Tuesday, June 21, 2011

Camraderie Breeds Confidence

SILVER SPRING, Md. -- Mohammed "Kumail" Abbas tossed a small yellow ball onto the lawn on an eye-squintingly bright afternoon outside James Hubert Blake High School in Montgomery County. He and three other students with Down syndrome were playing bocce ball, in a lesson that offered a glimpse at a traditional form of special education that is becoming less common across the country.
"What's the name of the ball, again?" asked teacher Heather Cory.
Some special-needs students at Blake High School in Montgomery County spend their days building life skills and self-esteem — and their softball abilities.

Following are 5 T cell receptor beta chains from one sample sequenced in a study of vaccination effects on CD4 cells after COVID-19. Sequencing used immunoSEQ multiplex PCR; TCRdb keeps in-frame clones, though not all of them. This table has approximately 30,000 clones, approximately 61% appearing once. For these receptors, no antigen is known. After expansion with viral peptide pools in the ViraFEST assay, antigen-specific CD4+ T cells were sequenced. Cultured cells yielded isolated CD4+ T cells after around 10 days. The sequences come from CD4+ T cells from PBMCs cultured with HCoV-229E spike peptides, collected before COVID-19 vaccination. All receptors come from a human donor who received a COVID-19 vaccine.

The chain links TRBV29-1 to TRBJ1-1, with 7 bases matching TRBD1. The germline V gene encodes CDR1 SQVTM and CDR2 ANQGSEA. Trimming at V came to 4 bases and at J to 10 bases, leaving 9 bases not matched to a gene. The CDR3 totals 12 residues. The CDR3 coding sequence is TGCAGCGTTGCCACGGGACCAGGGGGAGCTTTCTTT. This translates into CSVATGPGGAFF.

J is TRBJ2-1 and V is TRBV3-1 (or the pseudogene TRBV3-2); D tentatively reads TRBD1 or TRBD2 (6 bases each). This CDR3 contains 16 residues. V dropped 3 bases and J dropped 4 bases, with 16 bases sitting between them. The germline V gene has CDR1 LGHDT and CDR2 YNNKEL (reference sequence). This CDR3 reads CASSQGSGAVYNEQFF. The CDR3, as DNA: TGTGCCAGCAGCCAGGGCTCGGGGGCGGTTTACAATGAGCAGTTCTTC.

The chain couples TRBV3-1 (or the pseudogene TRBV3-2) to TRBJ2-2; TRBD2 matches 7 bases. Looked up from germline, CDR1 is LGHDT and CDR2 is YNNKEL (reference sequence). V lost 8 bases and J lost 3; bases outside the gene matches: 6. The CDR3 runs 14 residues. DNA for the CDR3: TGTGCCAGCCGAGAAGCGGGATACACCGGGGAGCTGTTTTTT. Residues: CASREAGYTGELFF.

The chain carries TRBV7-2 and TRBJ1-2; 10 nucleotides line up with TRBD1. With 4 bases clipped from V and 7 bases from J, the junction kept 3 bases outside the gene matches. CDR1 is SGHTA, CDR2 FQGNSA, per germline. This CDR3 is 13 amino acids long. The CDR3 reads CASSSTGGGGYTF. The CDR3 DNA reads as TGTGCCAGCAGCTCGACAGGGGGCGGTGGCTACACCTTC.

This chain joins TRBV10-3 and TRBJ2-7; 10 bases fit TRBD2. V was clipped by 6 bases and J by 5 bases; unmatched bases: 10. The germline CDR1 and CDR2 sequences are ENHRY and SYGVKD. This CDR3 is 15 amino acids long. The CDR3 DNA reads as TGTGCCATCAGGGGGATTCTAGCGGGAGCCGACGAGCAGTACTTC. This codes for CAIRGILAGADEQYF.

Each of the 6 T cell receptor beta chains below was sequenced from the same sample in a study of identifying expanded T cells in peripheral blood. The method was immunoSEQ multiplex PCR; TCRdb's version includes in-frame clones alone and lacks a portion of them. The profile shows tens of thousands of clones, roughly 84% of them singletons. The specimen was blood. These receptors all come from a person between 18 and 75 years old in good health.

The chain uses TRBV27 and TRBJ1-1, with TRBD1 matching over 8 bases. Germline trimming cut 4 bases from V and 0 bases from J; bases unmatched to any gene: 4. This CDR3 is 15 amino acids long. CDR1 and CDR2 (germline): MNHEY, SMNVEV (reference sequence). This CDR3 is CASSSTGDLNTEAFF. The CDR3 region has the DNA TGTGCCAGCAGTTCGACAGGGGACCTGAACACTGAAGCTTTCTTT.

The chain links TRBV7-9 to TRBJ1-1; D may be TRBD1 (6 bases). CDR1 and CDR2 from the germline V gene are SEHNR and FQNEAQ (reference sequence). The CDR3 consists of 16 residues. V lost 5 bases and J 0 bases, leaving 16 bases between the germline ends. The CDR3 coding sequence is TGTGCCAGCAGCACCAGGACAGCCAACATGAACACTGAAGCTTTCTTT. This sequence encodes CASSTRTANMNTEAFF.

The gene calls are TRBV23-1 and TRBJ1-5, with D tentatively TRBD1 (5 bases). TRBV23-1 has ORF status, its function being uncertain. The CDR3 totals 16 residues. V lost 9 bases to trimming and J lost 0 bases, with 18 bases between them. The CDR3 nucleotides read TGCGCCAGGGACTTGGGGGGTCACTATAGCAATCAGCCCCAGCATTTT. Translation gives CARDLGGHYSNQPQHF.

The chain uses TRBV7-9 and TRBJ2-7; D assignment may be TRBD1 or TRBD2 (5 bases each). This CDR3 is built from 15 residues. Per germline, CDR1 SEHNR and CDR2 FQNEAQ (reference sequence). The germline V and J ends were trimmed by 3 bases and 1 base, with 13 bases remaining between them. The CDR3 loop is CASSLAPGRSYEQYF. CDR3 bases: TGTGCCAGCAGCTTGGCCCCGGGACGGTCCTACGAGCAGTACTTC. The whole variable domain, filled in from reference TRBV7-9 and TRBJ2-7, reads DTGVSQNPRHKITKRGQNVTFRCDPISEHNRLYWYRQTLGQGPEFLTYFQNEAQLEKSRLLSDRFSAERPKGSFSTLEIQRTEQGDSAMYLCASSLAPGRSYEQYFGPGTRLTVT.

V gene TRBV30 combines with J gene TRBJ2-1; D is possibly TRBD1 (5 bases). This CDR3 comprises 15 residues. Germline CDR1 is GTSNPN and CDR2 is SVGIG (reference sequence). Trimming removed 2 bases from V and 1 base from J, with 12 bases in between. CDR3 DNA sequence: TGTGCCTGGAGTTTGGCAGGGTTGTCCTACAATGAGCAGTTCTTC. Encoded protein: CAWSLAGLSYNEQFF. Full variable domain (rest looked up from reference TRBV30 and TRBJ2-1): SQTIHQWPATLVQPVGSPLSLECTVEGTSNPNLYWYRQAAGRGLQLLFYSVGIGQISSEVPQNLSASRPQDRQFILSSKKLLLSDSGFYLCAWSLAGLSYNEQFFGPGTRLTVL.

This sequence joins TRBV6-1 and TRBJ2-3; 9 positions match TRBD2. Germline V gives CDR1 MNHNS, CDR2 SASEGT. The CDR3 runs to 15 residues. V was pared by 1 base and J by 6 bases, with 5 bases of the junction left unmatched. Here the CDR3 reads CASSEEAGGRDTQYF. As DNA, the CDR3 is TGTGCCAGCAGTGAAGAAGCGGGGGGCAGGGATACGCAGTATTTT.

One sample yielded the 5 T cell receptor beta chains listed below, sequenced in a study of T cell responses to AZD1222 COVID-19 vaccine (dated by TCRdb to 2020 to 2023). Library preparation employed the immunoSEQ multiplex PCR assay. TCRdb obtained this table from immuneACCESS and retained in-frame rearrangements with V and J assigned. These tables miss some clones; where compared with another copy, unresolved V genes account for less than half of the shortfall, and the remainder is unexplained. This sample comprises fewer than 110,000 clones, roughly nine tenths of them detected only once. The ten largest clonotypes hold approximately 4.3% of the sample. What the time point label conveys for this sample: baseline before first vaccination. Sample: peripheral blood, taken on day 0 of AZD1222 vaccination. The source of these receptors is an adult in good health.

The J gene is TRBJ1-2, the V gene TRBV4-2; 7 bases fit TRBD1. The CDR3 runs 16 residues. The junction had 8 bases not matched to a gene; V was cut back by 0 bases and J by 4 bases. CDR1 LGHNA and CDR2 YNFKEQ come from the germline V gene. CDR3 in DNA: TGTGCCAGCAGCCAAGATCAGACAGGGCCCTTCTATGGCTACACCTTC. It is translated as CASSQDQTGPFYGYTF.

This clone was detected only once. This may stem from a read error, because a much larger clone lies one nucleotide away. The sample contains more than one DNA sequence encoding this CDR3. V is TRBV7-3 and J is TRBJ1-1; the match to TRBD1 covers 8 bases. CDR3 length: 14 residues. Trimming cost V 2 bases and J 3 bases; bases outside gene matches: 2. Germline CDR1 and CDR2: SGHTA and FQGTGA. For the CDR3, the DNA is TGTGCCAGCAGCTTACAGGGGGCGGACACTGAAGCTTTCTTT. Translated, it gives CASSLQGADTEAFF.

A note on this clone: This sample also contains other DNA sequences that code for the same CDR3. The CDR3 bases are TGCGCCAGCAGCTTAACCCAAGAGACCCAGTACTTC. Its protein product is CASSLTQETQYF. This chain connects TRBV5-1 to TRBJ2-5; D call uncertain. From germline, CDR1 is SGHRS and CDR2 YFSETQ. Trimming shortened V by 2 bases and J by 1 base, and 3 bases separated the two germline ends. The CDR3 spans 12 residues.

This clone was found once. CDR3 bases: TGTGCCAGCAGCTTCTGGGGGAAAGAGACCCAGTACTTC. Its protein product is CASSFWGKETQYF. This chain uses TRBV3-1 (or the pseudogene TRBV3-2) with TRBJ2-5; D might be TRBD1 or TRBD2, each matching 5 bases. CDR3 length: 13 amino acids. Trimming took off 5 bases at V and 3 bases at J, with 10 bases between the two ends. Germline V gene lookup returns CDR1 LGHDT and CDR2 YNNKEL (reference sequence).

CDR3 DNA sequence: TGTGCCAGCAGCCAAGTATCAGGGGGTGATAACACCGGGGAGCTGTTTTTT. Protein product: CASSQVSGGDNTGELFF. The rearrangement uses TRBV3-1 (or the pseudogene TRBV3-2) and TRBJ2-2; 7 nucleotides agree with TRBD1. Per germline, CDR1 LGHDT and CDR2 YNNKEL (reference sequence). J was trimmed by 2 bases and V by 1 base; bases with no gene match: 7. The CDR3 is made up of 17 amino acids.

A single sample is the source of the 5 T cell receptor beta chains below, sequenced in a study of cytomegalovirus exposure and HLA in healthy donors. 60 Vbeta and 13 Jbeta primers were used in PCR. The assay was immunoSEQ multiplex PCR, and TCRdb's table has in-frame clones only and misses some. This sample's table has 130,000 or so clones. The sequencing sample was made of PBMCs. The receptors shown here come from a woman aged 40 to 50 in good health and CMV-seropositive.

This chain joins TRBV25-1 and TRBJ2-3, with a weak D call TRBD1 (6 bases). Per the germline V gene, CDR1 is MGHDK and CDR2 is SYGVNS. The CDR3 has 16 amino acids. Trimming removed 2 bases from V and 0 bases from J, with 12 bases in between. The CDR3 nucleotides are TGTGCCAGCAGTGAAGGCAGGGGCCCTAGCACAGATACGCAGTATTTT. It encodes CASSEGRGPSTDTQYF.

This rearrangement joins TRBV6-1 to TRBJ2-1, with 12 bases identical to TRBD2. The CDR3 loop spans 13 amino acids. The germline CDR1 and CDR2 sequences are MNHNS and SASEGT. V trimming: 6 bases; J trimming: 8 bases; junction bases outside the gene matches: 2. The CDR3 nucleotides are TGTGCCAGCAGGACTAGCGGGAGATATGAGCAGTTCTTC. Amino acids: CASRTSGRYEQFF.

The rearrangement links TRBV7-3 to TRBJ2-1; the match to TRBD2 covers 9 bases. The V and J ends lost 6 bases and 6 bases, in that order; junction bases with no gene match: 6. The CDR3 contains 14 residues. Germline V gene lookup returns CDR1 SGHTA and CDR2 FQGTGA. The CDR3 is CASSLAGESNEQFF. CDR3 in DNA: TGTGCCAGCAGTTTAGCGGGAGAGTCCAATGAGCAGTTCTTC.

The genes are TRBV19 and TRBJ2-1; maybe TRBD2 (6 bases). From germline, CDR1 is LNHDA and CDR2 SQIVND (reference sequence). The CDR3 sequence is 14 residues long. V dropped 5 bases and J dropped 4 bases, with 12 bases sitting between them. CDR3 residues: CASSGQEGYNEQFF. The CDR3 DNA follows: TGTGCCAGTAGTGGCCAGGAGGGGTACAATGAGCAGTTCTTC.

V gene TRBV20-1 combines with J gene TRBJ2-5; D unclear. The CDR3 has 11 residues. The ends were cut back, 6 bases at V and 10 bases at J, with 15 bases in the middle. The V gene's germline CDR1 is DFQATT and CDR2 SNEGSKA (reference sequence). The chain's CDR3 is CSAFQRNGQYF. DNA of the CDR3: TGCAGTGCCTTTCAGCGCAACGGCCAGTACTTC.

"A pa-, pa-, pallino," Kumail said, drawing a rousing "Good job!" from his teacher. When his teammate threw a larger red ball and his opponent threw a larger blue ball, Cory led a discussion on how the relationships among the balls determined a winner.
"Which one is closer to the pallino?" she asked.
In bocce, as in special education, the discussion is often about relationship

No comments:

Post a Comment